I am assuming since you emphasized hot water is out, that cold water flow is OK. If not, changes the picture and likely problem (assuming your water supply from outdoors has not failed - check with neighbors) is a bad pressure regulator or backflow preventer.
Hot water failure only:
If no hot water out of ANY faucets (try all in house as you likely have several branches in the water system), then clearly issue is almost certainly at water heater or close to it. If some have hot water but some not, then you have a blockage in only one branch and water heater is fine (unless you have two water heaters, one on each branch).
1) if some or all pipes only blocked - corrosion blockage - would be extremely rare UNLESS your flow rate of hot water had been steadily decreasing with time, and finally blocked off - commonly with iron algae in galvanized metal piping, otherwise very rarely in other metal pipes. Almost unheard of in plastic unless you have really cruddy iron or manganese rish water - like almost undrinkable. Also, VERY rare - an inadequately supported PEX (flexible tubing water line, if you have that) droops and kinks, cutting off flow.
2) All pipes out - if you have a constant hot water circulation pump that cirulates the hot water so it is always hot at the faucets, failure of the pump can, with some types of pumps and backflow preventer setups, cause near or total flow failure in the hot water system. Usually not total blockage, though. Of course, if you have separate pumps on different branches (very rare), would affect only that branch.
3) probably most common cause, and would be only if ALL hot water is out, is blockage of the inlet or outlet tube from the water heater. Rarely the plastic cold water filler tube in the bottom of the tank breaks (there have been a few brands over the past couple of decades where that was a problem, but most would have aged out and been replaced by now) so a piece floats up and plugs the outlet pipe, though rare for it to be a total blockage. Also, the outlet pipe can become blocked with corrosion - again, like with the pipes, would be preceeded by decreasing hot water flow over time. If the corrosion is in the heater itself it can be rodded out but probably means it is time to replace it because that fitting is likely to corrode out and leak soon. If in the piping above the heater then that can be replaced easily.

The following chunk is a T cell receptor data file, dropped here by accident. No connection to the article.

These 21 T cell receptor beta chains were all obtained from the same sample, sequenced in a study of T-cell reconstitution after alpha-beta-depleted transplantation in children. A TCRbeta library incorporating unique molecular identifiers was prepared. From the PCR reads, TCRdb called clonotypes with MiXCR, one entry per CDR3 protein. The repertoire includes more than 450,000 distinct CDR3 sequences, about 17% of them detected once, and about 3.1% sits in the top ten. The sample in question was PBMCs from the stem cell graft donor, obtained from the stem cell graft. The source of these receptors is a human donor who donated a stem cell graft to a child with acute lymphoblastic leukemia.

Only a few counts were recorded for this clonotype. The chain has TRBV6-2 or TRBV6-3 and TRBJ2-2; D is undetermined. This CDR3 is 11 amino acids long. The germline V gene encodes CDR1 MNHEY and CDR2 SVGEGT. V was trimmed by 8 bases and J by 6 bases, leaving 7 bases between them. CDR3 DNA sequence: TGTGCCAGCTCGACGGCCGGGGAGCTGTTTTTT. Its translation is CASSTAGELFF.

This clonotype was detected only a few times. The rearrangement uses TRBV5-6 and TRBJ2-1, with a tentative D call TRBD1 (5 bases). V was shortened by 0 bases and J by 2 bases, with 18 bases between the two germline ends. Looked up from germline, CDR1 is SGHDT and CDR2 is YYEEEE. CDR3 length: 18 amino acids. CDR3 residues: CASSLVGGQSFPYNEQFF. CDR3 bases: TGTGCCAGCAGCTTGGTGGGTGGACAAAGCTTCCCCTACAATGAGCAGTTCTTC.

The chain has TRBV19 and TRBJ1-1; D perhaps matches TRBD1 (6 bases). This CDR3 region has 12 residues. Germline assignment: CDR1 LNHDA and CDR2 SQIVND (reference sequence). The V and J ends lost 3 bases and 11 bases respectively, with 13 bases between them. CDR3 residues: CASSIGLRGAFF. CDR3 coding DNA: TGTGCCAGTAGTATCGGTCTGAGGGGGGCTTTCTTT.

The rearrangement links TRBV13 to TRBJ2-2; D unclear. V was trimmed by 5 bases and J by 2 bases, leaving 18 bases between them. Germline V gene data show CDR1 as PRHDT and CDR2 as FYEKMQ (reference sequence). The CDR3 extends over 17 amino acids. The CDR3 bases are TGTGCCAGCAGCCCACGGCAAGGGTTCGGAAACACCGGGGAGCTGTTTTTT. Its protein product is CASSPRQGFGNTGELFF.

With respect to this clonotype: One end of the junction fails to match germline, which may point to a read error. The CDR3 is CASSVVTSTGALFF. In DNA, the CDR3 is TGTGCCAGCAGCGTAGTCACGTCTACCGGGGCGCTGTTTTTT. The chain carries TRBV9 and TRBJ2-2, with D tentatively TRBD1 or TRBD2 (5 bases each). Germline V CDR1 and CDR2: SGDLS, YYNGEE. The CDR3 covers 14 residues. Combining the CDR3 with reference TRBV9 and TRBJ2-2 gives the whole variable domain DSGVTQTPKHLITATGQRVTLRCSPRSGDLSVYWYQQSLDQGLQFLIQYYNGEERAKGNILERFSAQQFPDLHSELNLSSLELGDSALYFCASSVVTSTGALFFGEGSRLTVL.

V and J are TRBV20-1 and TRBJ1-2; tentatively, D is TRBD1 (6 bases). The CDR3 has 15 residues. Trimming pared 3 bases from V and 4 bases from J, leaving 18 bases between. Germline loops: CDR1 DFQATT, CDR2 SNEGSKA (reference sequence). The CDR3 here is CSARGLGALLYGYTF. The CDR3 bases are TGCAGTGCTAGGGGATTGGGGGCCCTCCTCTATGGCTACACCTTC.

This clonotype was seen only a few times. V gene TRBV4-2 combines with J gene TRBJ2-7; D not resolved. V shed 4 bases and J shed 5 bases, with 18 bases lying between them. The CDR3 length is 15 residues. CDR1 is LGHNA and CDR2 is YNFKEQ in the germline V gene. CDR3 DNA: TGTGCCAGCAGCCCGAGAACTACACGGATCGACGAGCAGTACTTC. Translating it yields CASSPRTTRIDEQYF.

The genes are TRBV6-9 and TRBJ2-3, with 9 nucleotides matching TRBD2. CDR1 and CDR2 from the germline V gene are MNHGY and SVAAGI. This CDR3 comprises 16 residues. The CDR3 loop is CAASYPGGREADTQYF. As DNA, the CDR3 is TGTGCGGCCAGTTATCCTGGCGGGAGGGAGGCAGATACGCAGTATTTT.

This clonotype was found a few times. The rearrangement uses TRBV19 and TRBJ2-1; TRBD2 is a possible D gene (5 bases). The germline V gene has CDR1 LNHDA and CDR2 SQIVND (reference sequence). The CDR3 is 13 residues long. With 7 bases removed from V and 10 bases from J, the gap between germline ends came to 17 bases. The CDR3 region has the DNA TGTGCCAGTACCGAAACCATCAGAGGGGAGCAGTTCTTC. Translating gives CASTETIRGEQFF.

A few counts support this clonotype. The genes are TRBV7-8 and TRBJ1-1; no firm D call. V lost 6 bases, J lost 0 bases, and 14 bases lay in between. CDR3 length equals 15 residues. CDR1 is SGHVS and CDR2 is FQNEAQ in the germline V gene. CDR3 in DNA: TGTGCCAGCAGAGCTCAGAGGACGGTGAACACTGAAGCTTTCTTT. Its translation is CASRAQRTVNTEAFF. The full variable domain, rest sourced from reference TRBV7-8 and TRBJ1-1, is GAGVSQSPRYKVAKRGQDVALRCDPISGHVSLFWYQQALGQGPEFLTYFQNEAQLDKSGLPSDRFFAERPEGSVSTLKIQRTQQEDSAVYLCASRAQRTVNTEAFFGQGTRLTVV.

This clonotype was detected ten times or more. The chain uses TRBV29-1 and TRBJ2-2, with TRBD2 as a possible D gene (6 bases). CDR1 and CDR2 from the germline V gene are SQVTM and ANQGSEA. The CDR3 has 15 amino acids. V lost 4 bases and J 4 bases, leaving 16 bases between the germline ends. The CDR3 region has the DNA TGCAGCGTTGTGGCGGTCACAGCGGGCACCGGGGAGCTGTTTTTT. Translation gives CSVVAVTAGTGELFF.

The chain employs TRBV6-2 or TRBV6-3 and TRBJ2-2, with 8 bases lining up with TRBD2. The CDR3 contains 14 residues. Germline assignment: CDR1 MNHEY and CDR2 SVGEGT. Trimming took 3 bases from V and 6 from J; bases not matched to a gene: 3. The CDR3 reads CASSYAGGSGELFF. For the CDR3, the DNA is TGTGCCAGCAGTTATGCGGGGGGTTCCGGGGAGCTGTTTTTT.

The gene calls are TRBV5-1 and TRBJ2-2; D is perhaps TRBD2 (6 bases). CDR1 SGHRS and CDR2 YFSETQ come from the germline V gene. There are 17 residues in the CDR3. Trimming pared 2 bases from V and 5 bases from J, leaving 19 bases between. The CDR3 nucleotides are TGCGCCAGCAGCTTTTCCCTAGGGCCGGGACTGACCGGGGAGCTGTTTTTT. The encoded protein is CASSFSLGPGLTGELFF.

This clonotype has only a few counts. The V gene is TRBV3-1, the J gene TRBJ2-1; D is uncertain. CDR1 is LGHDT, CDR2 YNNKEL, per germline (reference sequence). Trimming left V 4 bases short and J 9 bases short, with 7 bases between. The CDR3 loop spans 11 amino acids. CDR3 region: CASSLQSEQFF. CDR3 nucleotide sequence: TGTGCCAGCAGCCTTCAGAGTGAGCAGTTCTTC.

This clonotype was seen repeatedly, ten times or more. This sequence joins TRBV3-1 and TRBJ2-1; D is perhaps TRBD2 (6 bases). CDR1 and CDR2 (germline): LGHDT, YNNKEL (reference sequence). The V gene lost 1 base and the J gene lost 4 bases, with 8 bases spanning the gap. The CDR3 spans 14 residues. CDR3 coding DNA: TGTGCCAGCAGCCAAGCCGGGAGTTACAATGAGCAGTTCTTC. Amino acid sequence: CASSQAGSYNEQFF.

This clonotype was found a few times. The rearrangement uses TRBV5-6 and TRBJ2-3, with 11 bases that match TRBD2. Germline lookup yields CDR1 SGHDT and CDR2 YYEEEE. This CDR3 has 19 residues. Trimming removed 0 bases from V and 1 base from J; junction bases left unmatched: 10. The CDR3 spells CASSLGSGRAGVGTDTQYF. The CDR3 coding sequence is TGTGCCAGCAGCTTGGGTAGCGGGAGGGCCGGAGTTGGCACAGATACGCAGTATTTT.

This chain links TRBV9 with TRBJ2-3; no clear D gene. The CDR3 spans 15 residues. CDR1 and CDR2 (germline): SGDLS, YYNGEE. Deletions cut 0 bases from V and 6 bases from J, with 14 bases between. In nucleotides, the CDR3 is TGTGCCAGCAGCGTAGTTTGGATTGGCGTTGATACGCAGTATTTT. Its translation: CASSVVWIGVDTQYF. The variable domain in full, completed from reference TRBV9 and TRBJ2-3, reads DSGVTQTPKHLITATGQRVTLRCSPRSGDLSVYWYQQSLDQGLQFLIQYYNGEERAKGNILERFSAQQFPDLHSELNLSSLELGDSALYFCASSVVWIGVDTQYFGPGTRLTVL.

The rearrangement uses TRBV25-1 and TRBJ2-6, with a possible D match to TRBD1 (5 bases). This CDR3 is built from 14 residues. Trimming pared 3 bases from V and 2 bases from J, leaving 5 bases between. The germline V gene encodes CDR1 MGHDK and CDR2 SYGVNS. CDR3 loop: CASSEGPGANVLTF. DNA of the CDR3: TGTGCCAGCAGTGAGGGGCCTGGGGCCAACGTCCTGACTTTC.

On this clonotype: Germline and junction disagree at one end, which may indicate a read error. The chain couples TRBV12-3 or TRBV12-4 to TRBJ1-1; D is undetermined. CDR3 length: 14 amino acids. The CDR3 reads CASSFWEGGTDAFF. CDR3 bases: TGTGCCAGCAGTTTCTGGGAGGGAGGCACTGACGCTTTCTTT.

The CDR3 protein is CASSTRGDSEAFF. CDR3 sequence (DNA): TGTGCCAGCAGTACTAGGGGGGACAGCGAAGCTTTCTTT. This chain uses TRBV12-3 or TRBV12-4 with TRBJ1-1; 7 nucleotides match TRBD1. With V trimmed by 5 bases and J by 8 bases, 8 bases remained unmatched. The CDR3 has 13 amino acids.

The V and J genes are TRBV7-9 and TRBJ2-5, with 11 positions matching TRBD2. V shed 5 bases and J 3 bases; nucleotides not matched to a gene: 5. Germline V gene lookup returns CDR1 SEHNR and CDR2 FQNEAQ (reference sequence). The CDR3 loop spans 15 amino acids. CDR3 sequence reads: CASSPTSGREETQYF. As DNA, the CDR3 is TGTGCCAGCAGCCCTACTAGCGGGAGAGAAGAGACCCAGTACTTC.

4) Rare, but an expansion tank installed with a pressure regulating valve on it (which it normally should not have been) can shut off when the control valve (mounted right on end of tank, which typically looks like a soccer ball sized metal can with rounded ends, but can also be a large galvanized tank several feet long on the wall or suspended in joists) corroded or fails and can block off flow to the water heater, which then means no flow from the heater either because it is getting no inflow.
5) Equally rare, but if the water heater supply line has a pressure regulator or backflow preventer only on it (as opposed to on the whole house system) that has failed, then can shut off the flow to the heater. In both this case and the above one, you would NOT have had significant pressure at the pressure relief valve where you checked the temperature - so if you have pressure there (steady flow when opened, more than just a short spurt) then incoming pressure control valve/regulator is not the problem.
6) If an expansion tank was installed in the hot water line after the water heater instead of the cold water line where it belongs, if its control valve (which it should not have in that application anyway) gets plugged then that can stop hot water flow.
Do the above tests to try to isolate it if you can - but either way you will be needing a Plumber unless you are pretty home handy. No way to estimate costs - minimum service charge of typcially $75-150 certainly, but depending on issue could run up to $1000 rangeif the water heater needs replacement due to heavy corrosion.